Menstruation Or A Related Condition Can Be A Source Of Back Pain

Menstruation can bring about many uncomfortable symptoms, including backaches. While some cramping and back pain right before and during menstruation may be normal for you, pain that worsens or persists is not. Since the cause of menstrual pain isn't the same for every woman, it's important to know what conditions can cause the pain and the options available to treat it. 


Some women suffer dysmenorrhea – a condition that causes muscle cramping and pain in the abdomen, lower back, and upper thighs. The pain recurs monthly during a woman's menstrual cycle. While the symptoms can range from mild to severe, the pain often is worse when your period first begins.

Prostaglandin hormones that cause uterine contractions can cause the muscles in your back to hurt. If your body produces too many of these lipids, you may suffer more severe cramping and pain from your period, as high levels of the hormone can cause inflammation. Although pain usually starts in the lower back, it can spread higher into the back.


Endometriosis is the result of endometrial cells growing outside the uterus. The condition generally affects the ovaries or other tissue within the pelvic area. While abdominal pain is a key symptom of endometriosis, pain can extend into your lower back.

Pain from this condition often starts a few days before your period begins. Although the symptoms of endometriosis can worsen as you get older, the level of pain you suffer doesn't necessarily indicate the seriousness of the condition. Your case may be mild despite severe pain while a woman with little pain may have advanced endometriosis.

In some cases, the abdominal and back pain associated with endometriosis can become so severe that your doctor may recommend a hysterectomy to remove the uterus. But hysterectomy generally is an option doctors suggest for only the severest cases, especially if you want to try to become pregnant.

Whether or not you have endometriosis, you should seek medical attention immediately if you have bleeding, fever, or fainting in addition to sudden, severe pain.

Treatment Options


If back pain is part of your monthly cycle and not due to an underlying medical problem, anti-inflammatory medications or hormone therapy may help. Some women find pain relief with over-the-counter medications that help to reduce inflammation. Hormonal birth control that reduces menstrual flow and blocks the effects of prostaglandins is another option to alleviate pain related to menstruation.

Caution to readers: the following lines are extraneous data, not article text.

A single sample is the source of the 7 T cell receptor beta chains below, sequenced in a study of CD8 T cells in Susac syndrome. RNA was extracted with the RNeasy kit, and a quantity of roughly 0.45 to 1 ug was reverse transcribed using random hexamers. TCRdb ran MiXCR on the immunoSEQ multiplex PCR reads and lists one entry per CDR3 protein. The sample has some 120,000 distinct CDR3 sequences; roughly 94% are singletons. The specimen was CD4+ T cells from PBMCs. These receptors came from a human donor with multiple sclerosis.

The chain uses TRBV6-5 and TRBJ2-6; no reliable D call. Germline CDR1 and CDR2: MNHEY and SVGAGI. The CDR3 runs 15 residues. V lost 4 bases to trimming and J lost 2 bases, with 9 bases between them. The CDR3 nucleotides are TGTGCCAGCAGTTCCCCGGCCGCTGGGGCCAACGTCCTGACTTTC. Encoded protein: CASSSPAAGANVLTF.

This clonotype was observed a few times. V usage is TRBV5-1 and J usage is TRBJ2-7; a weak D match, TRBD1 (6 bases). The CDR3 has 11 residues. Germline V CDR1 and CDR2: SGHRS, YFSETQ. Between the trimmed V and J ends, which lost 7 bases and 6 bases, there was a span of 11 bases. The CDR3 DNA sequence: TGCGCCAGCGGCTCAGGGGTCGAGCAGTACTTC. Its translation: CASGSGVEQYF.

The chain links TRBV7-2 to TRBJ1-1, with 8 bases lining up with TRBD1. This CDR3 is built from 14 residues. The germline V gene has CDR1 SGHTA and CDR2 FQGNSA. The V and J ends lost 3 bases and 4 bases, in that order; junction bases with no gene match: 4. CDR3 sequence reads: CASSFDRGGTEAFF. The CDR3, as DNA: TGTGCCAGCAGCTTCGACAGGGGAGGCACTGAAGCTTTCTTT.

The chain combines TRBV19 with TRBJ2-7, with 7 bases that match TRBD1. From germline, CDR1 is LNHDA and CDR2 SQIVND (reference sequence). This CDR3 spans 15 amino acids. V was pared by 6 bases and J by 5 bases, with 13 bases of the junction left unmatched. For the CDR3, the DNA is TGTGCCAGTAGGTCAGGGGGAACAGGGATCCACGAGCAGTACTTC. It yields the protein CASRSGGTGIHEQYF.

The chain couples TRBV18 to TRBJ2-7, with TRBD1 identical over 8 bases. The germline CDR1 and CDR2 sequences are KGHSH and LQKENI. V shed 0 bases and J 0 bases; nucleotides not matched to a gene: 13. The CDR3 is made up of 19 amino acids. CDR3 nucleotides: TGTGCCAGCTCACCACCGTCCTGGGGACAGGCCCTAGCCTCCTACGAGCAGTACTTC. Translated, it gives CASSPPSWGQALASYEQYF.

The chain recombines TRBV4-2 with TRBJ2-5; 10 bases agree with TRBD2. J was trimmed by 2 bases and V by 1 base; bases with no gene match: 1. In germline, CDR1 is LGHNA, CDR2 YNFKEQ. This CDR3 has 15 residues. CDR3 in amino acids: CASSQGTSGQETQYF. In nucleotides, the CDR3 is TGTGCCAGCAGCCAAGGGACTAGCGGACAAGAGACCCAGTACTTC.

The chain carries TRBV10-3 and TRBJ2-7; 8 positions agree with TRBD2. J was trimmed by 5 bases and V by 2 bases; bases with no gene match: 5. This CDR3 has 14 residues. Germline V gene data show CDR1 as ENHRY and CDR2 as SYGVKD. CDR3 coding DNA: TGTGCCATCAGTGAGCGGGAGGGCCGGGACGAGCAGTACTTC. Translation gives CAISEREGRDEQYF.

Alternative/Self-Help Therapies

Alternative therapies such as massage therapy, acupuncture, and acupressure are other options to help reduce back pain during your menstrual cycle. For mild pain, applying a heating pad to your back may provide adequate relief.

Maintaining a healthy weight and exercising regularly can help ease back pain related to your period. Although you should exercise on most days for maximum benefits to your overall health, for menstrual pain relief, it's particularly important to exercise a day or two before your period is due to start.


In some cases, you may need surgery to remove small fibroid tumors that may be contributing to your back pain. Your doctor also may recommend dilation and curettage (D&C) to remove uterine polyps.

Laparoscopy is another surgical option your doctor may discuss if the source of your pain is endometriosis or ovarian cysts. If endometriosis is mild, but your pain is severe, a surgeon can remove scar tissue, cysts, and small benign growths by making small incisions in your abdomen through which a laparoscope and other surgical instruments are inserted.

Endometrial ablation is a surgical procedure your doctor may recommend depending on the underlying condition causing your symptoms. Ablation, which destroys the uterine lining, can help stop heavy menstrual bleeding when less-invasive treatment has failed.

What Your Doctor Needs to Know

Let a gynecologist (such as one from Women's Healthcare of Illinois) know of any pelvic and back pain that accompanies your menstrual period, as you may have an underlying medical condition causing the symptoms. Your doctor will need to know when during your monthly cycle the pain occurs, how bad it gets, and for how long it lasts. Point to the areas of your back and belly that hurt.